Washington Treasurer

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Washington Treasurer
General information
Office Type:  Partisan
Office website:  Official Link
2011-2013 FY Budget:  $14,996,000
Term limits:  None
Length of term:   4 years
Authority:  Washington Constitution, Article 3, Section 2
Selection Method:  Elected
Current Officeholder

James McIntire.jpg
Name:  James McIntire
Officeholder Party:  Democratic
Assumed office:  2009
Compensation:  $116,950
Next election:  November 8, 2016
Last election:  November 6, 2012
Other Washington Executive Offices
GovernorLieutenant GovernorSecretary of StateAttorney GeneralTreasurerAuditorSuperintendent of Education• • Agriculture CommissionerInsurance CommissionerNatural Resources CommissionerLabor CommissionerPublic Service Commissioner
The Washington Treasurer is a state executive position in the Washington state government. As the state's chief financial office, the treasurer manages the cash flow, investments, and debt of all major state accounts. The incumbent also serves on the State Investment Board, providing guidance for the management of long-term debt and investments.

Current officeholder

The current officeholder is James McIntire. He was first elected in 2008 and won re-election in 2012.


Article 3 of the state constitution establishes the state's executive offices.

Article III, Section 2:

Executive Department. The executive department shall consist of a governor, lieutenant governor, secretary of state, treasurer, auditor, attorney general, superintendent of public instruction, and a commissioner of public lands, who shall be severally chosen by the qualified electors of the state at the same time and place of voting as for the members of the legislature.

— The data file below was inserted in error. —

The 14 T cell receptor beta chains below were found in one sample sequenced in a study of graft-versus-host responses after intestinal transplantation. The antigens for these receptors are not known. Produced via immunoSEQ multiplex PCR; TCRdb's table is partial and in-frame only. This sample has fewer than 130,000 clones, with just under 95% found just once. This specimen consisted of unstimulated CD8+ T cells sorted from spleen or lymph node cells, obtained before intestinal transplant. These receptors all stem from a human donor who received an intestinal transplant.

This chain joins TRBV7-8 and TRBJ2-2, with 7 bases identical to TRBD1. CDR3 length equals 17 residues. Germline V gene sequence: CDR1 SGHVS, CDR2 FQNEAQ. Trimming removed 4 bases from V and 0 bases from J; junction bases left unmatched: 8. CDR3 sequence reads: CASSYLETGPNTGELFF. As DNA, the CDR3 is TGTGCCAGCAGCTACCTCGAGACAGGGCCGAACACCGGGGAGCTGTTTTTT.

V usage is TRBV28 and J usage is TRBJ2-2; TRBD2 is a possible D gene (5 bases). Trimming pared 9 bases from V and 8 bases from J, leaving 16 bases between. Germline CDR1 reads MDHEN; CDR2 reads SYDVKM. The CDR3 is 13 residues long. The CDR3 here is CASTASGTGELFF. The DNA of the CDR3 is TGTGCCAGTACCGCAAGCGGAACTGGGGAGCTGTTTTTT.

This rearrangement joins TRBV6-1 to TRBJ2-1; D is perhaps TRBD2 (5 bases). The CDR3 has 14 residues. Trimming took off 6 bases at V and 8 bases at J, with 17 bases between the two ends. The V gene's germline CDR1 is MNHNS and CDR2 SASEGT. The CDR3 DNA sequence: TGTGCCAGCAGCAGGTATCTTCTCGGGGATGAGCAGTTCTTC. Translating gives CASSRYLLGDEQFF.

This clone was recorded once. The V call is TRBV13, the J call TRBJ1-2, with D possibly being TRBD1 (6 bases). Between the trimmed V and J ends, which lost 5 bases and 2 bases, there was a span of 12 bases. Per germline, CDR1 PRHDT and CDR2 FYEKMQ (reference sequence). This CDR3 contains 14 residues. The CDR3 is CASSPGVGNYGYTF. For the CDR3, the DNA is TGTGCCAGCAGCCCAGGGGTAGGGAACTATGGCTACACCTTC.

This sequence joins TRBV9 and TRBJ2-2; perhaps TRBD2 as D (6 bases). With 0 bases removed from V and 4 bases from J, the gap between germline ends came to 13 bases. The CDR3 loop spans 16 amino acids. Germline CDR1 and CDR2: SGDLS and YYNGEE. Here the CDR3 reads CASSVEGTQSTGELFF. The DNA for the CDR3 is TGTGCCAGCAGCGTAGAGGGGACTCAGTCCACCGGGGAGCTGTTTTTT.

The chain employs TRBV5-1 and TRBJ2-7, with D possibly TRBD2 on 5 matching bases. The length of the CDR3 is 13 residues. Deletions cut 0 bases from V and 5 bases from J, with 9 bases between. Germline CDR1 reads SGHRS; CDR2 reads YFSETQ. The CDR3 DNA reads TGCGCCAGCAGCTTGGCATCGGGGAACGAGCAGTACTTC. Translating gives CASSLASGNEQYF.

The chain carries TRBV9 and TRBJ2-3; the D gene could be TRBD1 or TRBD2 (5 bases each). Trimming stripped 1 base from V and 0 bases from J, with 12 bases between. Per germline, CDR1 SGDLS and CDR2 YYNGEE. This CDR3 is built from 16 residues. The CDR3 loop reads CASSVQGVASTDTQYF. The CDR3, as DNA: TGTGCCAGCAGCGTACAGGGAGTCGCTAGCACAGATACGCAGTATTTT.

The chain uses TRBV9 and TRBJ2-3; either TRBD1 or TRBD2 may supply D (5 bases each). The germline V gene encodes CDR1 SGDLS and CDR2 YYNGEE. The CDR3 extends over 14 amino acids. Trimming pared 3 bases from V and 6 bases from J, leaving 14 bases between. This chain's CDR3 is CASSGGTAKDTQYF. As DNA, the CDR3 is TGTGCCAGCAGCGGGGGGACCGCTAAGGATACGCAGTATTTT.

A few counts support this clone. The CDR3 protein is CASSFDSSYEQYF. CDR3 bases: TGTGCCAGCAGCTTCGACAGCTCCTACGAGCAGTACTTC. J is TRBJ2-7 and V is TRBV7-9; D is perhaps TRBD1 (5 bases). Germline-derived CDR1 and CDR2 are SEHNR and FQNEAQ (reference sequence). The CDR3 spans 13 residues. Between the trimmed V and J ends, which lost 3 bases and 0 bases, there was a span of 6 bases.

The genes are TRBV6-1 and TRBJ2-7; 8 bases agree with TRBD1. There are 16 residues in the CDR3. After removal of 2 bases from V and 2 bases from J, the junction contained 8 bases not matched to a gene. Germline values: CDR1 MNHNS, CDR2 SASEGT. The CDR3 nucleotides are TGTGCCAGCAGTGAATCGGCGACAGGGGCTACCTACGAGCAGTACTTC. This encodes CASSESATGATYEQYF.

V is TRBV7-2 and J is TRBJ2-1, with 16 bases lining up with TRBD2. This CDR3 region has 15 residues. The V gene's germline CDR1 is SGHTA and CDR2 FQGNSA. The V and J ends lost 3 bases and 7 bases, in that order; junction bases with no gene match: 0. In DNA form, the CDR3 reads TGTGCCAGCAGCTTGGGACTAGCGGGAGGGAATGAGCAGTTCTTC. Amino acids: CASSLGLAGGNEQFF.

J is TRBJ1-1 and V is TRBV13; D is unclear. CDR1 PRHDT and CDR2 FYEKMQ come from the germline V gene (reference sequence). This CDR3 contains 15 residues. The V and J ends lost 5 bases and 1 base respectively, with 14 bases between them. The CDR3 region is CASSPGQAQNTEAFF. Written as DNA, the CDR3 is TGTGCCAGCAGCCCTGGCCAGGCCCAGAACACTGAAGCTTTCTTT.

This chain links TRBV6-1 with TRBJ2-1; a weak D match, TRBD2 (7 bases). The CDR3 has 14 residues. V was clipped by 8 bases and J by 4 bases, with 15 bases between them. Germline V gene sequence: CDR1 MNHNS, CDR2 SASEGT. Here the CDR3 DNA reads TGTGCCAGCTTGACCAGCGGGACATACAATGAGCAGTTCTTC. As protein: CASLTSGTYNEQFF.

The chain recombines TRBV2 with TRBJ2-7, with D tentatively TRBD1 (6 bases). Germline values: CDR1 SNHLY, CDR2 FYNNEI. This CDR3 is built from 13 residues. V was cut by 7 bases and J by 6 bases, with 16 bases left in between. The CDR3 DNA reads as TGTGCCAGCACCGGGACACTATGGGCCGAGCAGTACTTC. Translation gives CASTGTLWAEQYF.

Article 3, Section 25 of the state constitution establishes the qualifications of the office:

Qualifications, Compensation, Offices Which May Be Abolished. No person, except a citizen of the United States and a qualified elector of this state, shall be eligible to hold any state office...
  • a citizen of the United States
  • a qualified elector in Washington


In the event of a vacancy in this office, the governor shall fill the vacancy by appointment. The term of the appointee expires when a successor has been elected and qualified.


The specific duties of the attorney general are outlines in Chapter 43 of the Washington state laws:[1]

  1. Receive and keep all moneys of the state in the manner provided in RCW 43.88.160, as now or hereafter amended;
  2. Disburse the public moneys only upon warrants or checks drawn upon the treasurer in the manner provided by law;
  3. Account for moneys in the manner provided by law;
  4. Render accounts in the manner provided by law;
  5. Indorse on each warrant when required by law, the date of payment, the amount of the principal, and the interest due on that date;
  6. Report annually to the legislature a detailed statement of the condition of the treasury, and of its operations for the preceding fiscal year;